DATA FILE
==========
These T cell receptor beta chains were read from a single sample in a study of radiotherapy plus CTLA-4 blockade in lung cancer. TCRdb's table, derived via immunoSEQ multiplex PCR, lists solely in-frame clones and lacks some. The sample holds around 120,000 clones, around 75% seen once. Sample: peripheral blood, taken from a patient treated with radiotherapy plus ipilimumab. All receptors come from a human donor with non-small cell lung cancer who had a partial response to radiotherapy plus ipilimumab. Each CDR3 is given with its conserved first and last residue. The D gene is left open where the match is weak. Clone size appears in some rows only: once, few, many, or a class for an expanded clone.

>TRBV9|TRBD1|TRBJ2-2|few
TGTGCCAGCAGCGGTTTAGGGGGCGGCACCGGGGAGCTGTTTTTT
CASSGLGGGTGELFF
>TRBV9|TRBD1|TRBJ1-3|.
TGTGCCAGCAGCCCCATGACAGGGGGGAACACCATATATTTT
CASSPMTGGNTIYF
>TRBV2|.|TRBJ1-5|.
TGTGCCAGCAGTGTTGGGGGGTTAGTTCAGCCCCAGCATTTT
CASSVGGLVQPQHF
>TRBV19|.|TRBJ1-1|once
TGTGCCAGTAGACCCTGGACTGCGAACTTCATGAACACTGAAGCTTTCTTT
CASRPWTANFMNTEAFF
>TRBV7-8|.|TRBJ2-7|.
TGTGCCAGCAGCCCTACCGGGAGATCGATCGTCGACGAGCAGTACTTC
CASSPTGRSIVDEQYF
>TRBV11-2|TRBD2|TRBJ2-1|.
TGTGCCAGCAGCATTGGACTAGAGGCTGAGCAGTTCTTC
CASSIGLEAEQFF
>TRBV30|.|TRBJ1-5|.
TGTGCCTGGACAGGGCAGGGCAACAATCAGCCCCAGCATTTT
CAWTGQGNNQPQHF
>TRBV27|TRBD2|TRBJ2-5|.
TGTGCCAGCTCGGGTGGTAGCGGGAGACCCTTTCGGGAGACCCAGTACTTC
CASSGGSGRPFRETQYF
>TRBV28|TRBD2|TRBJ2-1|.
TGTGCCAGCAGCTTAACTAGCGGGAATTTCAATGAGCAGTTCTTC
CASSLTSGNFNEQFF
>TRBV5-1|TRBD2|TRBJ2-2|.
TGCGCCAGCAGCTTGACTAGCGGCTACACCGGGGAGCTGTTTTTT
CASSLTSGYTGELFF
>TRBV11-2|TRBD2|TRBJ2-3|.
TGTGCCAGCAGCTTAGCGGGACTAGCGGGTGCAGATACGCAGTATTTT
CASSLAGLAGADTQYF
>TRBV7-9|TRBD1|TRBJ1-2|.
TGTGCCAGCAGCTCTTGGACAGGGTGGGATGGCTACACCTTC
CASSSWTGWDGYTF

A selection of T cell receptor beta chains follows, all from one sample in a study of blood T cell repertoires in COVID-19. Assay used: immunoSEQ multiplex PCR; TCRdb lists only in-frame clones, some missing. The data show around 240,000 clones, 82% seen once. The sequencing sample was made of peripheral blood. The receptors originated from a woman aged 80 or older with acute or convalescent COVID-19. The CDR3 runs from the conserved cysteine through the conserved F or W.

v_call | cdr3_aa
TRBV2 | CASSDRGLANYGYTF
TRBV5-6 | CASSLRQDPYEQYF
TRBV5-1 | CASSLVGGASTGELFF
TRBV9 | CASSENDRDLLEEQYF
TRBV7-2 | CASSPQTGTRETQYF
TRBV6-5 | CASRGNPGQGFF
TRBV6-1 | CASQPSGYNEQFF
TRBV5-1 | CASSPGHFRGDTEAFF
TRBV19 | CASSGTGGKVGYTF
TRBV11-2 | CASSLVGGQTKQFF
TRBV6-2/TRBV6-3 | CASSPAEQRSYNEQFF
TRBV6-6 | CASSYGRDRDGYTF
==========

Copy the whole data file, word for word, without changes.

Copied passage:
These T cell receptor beta chains were read from a single sample in a study of radiotherapy plus CTLA-4 blockade in lung cancer. TCRdb's table, derived via immunoSEQ multiplex PCR, lists solely in-frame clones and lacks some. The sample holds around 120,000 clones, around 75% seen once. Sample: peripheral blood, taken from a patient treated with radiotherapy plus ipilimumab. All receptors come from a human donor with non-small cell lung cancer who had a partial response to radiotherapy plus ipilimumab. Each CDR3 is given with its conserved first and last residue. The D gene is left open where the match is weak. Clone size appears in some rows only: once, few, many, or a class for an expanded clone.

>TRBV9|TRBD1|TRBJ2-2|few
TGTGCCAGCAGCGGTTTAGGGGGCGGCACCGGGGAGCTGTTTTTT
CASSGLGGGTGELFF
>TRBV9|TRBD1|TRBJ1-3|.
TGTGCCAGCAGCCCCATGACAGGGGGGAACACCATATATTTT
CASSPMTGGNTIYF
>TRBV2|.|TRBJ1-5|.
TGTGCCAGCAGTGTTGGGGGGTTAGTTCAGCCCCAGCATTTT
CASSVGGLVQPQHF
>TRBV19|.|TRBJ1-1|once
TGTGCCAGTAGACCCTGGACTGCGAACTTCATGAACACTGAAGCTTTCTTT
CASRPWTANFMNTEAFF
>TRBV7-8|.|TRBJ2-7|.
TGTGCCAGCAGCCCTACCGGGAGATCGATCGTCGACGAGCAGTACTTC
CASSPTGRSIVDEQYF
>TRBV11-2|TRBD2|TRBJ2-1|.
TGTGCCAGCAGCATTGGACTAGAGGCTGAGCAGTTCTTC
CASSIGLEAEQFF
>TRBV30|.|TRBJ1-5|.
TGTGCCTGGACAGGGCAGGGCAACAATCAGCCCCAGCATTTT
CAWTGQGNNQPQHF
>TRBV27|TRBD2|TRBJ2-5|.
TGTGCCAGCTCGGGTGGTAGCGGGAGACCCTTTCGGGAGACCCAGTACTTC
CASSGGSGRPFRETQYF
>TRBV28|TRBD2|TRBJ2-1|.
TGTGCCAGCAGCTTAACTAGCGGGAATTTCAATGAGCAGTTCTTC
CASSLTSGNFNEQFF
>TRBV5-1|TRBD2|TRBJ2-2|.
TGCGCCAGCAGCTTGACTAGCGGCTACACCGGGGAGCTGTTTTTT
CASSLTSGYTGELFF
>TRBV11-2|TRBD2|TRBJ2-3|.
TGTGCCAGCAGCTTAGCGGGACTAGCGGGTGCAGATACGCAGTATTTT
CASSLAGLAGADTQYF
>TRBV7-9|TRBD1|TRBJ1-2|.
TGTGCCAGCAGCTCTTGGACAGGGTGGGATGGCTACACCTTC
CASSSWTGWDGYTF

A selection of T cell receptor beta chains follows, all from one sample in a study of blood T cell repertoires in COVID-19. Assay used: immunoSEQ multiplex PCR; TCRdb lists only in-frame clones, some missing. The data show around 240,000 clones, 82% seen once. The sequencing sample was made of peripheral blood. The receptors originated from a woman aged 80 or older with acute or convalescent COVID-19. The CDR3 runs from the conserved cysteine through the conserved F or W.

v_call | cdr3_aa
TRBV2 | CASSDRGLANYGYTF
TRBV5-6 | CASSLRQDPYEQYF
TRBV5-1 | CASSLVGGASTGELFF
TRBV9 | CASSENDRDLLEEQYF
TRBV7-2 | CASSPQTGTRETQYF
TRBV6-5 | CASRGNPGQGFF
TRBV6-1 | CASQPSGYNEQFF
TRBV5-1 | CASSPGHFRGDTEAFF
TRBV19 | CASSGTGGKVGYTF
TRBV11-2 | CASSLVGGQTKQFF
TRBV6-2/TRBV6-3 | CASSPAEQRSYNEQFF
TRBV6-6 | CASSYGRDRDGYTF